Geophysical survey (archaeology)
Geophysical survey is used to create maps of subsurface archaeological features. Features are the non-portable part of the archaeological record, whether standing structures or traces of human activities left in the soil. Geophysical instruments can detect buried features when their physical properties contrast measurably with their surroundings.
The Use of Geophysical Survey in Archaeology
PDF Tools Share Abstract This essay aims to introduce readers to geophysical methods that are currently employed to help archaeologists study the past. Geophysical techniques exploit differences between the physical properties of buried remains and the natural soil to allow their detection and characterization without—or in advance of—digging.
Archaeologists conduct surveys to search for particular archaeological sites or kinds of sites, to detect patterns in the distribution of material culture over regions, to make generalizations or test hypotheses about past cultures, and to assess the risks that development projects will have adverse impacts on archaeological heritage.
Geophysical Survey Techniques
The main geophysical methods used for archaeological survey are briefly described in this section. All involve the systematic collection of measurements at closely spaced intervals across the area under investigation.
Geophysical Survey: Plotting Buried Traces of Human Activity
Geophysical survey is a broad term covering the suite of detection methods used to map contrasts between the physical properties of buried archaeological remains and the surrounding soil.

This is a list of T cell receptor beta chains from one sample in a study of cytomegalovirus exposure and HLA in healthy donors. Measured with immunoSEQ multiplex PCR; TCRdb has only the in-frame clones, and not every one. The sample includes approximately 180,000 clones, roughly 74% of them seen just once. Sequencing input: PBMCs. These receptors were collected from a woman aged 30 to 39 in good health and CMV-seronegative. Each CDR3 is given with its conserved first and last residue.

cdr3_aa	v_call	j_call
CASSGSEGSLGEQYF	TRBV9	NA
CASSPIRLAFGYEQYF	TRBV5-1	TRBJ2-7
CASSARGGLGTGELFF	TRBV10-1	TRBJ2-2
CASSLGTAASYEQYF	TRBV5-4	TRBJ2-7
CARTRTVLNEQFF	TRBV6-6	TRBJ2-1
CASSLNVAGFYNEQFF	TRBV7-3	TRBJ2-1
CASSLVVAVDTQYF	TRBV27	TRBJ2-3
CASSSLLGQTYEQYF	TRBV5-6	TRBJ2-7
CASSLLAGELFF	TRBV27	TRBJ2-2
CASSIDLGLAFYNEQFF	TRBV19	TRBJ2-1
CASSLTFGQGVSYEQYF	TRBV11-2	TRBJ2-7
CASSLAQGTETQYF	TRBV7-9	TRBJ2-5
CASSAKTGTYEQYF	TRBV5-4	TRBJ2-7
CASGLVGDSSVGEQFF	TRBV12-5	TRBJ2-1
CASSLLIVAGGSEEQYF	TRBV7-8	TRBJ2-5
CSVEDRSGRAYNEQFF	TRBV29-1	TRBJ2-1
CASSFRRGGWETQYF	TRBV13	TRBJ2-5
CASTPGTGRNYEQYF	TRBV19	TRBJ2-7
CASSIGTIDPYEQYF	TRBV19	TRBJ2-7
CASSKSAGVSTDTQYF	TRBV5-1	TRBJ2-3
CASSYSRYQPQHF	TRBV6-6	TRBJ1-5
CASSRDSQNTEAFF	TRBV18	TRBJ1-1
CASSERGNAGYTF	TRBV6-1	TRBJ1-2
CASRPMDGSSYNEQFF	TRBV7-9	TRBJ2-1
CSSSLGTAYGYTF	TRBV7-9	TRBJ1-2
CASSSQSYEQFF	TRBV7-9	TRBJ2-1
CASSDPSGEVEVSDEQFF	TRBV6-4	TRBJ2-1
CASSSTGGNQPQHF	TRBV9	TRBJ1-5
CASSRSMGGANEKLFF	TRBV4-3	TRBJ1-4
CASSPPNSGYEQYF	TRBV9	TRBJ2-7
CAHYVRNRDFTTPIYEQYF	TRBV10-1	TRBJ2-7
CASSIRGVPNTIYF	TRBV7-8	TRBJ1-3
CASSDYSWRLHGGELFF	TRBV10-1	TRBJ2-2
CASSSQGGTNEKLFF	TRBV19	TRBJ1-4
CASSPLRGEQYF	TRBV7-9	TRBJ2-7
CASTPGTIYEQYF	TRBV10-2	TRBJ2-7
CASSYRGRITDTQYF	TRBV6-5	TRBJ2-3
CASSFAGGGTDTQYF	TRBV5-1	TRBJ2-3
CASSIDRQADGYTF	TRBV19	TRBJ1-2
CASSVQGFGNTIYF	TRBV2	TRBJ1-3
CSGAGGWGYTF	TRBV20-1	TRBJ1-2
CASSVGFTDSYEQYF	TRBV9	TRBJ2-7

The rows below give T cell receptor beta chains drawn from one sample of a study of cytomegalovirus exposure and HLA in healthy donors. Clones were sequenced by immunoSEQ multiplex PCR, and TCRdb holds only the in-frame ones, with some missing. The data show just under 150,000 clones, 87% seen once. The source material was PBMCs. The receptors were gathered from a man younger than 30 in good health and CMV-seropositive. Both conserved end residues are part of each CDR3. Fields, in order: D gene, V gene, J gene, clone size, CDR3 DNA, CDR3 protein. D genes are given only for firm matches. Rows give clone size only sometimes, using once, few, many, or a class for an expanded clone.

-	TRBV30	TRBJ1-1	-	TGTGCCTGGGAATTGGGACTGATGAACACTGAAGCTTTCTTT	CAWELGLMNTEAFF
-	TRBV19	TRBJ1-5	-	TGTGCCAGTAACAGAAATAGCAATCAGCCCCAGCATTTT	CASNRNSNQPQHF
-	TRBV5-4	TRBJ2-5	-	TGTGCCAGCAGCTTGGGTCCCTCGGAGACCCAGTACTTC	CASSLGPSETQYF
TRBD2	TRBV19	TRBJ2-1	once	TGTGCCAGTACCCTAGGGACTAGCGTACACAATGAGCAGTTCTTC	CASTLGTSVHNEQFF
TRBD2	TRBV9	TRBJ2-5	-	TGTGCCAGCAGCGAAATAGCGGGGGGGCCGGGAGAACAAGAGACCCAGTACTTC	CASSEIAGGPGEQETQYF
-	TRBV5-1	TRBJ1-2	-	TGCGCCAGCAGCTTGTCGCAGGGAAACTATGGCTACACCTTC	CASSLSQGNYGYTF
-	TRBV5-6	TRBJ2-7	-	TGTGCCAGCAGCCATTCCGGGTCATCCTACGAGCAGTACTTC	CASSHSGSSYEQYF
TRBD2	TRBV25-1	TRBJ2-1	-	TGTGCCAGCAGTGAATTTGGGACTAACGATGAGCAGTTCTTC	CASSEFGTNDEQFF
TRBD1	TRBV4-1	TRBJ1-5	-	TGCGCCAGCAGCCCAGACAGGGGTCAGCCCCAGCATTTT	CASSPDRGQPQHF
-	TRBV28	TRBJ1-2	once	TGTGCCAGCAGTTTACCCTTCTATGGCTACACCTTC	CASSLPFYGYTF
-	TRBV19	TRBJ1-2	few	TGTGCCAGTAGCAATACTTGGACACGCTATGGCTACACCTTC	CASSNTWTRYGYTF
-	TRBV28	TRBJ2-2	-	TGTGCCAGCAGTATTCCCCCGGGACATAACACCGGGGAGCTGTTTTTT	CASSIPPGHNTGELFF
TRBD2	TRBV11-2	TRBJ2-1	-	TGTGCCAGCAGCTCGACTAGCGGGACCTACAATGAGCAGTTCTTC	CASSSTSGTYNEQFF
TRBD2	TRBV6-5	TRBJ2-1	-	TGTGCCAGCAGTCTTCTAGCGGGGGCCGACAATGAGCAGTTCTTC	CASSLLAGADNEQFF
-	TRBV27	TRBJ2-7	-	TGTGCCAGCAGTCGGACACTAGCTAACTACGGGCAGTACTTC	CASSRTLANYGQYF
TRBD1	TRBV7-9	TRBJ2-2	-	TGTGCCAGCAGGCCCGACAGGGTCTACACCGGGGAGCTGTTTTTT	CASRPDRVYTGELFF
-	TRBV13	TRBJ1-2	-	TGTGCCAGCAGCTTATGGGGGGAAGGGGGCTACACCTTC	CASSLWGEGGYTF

Six tools that are revolutionising archaeology by helping us
Advances in geophysics, soil chemistry and remote sensing are speeding up the discovery of ancient sites and helping archaeologists understand them on a global scale. Below is our list of the top.
How effective is geophysical survey? A regional review
Thus although geophysical surveyors have strong grounds to claim that their work benefits archaeology, those who pay for survey can reasonably ask that these benefits be clarified, quantified where possible, and compared with alternatives, such as aerial photography or surface artefact survey, so that they can make the best choices about its use.
New Perspectives on Geophysics for Archaeology: A Special
The hypothesis of the existence of a fault zone that caused co-seismic damage at an archaeological site is supported by the results from electrical resistivity tomography, seismic refraction tomography, ground penetrating radar, and magnetic surveys. A geophysical method with great potential in archaeology, but not yet in widespread use, is the.
An Introduction to Geophysical and Geochemical Methods in
1 Introduction Geophysical methods are an important component of geoarchaeological investigations due to their ability to non-invasively image the subsurface of an archaeological landscape .